Discussion Paper 1654: Limited Attention and Information Loss in the Lab-to-Farm Knowledge Chain: The Case of Malawian Agricultural Extension Programs

Credit: M.Maher/IFPRI

Agricultural extension plays a crucial role in promoting agricultural productivity, increasing food security, improving rural livelihoods, and promoting agriculture as an engine of economic growth in developing countries. Yet, for agricultural knowledge to move from theory into practice, or from lab to field, extension services provide a critical linkage directly to farmers.

In a new IFPRI Discussion Paper, authors Chiyu Niu and Catherine Ragasa assess the flow of technical advice along the knowledge chain from scientists to farmers to identify the challenges in information provision. The advancement of social network literature has fostered the lead or contact farmer modality or farmer-to-farmer approach of information transmission. However, there is limited evidence regarding the information efficiency of this modality, and the reasons of the potential information loss. In this article, we assess information efficiency along the knowledge transmission chain from researchers to agricultural extension agents (EAs) to lead farmers (LFs) to other farmers. By asking the same set of questions about a fairly well known technology, pit planting, we construct a measure of knowledge at each node of the knowledge transmission chain. Descriptive evidence shows that the majority of information loss happens at the EA-to-LF link, and that the loss is potentially caused by limited attention of both EAs and LFs to all important details of the technology. With more evidence about the importance of knowledge for technology adoption, we suggest that EAs emphasize all crucial dimensions of an agricultural technique during demonstrations and visits in order to reduce information loss.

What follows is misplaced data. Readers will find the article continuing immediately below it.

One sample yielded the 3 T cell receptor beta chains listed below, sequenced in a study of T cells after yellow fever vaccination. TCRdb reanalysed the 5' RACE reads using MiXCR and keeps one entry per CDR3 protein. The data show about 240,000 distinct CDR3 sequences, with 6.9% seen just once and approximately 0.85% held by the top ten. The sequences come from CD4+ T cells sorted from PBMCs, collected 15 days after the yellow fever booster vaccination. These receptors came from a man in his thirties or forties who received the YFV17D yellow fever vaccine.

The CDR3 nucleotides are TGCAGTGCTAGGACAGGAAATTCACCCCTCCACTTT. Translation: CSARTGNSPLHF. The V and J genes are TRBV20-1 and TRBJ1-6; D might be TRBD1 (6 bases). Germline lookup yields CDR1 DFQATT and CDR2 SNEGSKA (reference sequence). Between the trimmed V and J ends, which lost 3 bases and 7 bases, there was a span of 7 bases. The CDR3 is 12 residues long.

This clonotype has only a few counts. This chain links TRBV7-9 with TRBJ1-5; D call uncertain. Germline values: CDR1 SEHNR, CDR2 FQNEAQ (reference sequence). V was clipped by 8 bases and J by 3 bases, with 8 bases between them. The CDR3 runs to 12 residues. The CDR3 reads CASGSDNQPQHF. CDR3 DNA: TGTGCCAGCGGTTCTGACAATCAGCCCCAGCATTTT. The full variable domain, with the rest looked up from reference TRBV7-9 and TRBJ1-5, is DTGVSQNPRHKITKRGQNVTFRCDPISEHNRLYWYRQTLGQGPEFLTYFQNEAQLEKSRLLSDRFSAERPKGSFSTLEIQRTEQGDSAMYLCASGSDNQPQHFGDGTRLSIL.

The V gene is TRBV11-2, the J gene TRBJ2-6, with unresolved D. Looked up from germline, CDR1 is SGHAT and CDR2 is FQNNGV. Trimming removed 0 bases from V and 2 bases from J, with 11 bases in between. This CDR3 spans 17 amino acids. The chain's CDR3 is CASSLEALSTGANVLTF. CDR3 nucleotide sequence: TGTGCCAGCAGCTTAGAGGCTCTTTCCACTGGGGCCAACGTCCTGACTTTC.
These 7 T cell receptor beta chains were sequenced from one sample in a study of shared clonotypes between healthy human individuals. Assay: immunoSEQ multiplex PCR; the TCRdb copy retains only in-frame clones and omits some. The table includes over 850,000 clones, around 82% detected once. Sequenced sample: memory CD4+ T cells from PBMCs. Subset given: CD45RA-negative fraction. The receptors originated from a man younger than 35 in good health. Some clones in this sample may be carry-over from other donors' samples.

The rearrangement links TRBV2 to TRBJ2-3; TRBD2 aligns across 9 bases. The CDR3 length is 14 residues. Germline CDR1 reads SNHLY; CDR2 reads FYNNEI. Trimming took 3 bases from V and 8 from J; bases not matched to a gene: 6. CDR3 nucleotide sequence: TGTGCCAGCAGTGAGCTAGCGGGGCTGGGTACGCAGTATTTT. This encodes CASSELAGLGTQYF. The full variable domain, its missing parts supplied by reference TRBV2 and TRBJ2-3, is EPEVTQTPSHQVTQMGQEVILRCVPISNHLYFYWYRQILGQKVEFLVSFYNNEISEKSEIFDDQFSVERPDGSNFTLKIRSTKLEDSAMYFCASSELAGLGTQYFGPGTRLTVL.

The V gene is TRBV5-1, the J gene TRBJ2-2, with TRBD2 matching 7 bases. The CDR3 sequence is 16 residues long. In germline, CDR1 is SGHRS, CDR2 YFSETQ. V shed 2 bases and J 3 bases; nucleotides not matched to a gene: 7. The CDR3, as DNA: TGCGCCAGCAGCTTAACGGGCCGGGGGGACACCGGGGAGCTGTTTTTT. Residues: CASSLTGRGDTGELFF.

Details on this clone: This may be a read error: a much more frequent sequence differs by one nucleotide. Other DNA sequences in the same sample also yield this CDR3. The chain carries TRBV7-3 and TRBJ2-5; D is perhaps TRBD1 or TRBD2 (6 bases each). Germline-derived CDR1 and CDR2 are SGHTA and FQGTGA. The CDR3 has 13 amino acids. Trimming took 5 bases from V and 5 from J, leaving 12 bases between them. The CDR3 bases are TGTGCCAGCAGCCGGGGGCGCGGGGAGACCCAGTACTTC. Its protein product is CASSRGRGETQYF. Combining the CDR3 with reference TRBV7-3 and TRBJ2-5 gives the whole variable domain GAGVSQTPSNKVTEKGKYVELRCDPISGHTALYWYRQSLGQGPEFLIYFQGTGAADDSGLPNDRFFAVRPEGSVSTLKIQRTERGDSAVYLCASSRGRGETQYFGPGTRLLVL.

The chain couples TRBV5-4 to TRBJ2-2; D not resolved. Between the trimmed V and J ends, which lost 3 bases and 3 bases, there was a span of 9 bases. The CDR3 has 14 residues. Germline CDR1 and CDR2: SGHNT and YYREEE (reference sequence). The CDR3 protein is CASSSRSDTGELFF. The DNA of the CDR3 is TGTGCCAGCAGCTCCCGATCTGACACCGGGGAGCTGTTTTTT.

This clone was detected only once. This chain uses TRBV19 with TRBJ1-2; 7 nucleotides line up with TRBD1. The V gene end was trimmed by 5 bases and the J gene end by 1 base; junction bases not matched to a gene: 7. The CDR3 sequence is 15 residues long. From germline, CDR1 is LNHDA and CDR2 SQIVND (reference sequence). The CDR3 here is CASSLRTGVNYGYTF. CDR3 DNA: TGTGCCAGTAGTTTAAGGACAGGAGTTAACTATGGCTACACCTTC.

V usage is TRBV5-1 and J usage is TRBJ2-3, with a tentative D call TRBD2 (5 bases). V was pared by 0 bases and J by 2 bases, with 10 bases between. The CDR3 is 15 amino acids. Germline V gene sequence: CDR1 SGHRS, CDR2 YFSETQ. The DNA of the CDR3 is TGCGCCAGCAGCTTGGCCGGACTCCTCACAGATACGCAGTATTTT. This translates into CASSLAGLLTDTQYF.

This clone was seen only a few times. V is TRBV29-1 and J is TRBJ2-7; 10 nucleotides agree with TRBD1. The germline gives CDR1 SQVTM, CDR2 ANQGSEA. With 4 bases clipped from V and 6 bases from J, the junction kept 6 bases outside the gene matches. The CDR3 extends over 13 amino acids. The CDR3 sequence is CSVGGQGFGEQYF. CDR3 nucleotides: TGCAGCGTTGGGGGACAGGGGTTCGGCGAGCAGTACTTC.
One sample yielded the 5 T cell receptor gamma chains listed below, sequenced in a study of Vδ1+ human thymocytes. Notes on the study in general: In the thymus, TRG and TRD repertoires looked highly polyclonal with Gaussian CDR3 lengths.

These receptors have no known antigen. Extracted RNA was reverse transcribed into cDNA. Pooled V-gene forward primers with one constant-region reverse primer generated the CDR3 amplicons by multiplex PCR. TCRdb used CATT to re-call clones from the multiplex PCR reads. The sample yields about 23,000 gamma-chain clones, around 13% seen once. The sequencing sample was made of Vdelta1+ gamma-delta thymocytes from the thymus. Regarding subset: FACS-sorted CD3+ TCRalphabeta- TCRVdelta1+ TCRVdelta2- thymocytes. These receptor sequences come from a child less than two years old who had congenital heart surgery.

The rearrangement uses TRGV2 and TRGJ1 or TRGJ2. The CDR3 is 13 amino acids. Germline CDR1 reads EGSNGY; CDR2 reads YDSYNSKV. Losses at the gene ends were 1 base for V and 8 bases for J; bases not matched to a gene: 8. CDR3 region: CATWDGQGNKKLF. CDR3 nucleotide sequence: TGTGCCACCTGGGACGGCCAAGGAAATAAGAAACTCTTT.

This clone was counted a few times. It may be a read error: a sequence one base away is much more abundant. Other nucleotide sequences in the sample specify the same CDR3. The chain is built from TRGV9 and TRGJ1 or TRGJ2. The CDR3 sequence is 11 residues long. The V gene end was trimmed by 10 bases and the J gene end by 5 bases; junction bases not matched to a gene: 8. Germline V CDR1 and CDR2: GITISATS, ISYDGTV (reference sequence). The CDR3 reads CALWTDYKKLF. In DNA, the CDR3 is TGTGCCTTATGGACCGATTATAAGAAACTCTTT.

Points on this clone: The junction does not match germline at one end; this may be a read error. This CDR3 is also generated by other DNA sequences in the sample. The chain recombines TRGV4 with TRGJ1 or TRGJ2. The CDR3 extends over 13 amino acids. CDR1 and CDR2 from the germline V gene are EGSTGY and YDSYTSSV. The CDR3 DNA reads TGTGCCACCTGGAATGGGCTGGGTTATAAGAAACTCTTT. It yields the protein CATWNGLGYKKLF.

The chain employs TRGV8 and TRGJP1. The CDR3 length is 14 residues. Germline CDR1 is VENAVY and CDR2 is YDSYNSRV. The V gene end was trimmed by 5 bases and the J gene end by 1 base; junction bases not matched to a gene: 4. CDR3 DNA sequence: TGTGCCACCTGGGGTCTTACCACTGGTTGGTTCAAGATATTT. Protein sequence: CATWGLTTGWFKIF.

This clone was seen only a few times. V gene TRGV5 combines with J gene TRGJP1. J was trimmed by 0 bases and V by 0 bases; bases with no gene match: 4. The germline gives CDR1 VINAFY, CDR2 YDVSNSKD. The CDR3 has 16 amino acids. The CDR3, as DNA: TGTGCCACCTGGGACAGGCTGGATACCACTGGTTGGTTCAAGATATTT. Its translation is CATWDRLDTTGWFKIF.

By: Chiyu Niu  and Catherine Ragasa, 2017

Click here to read and download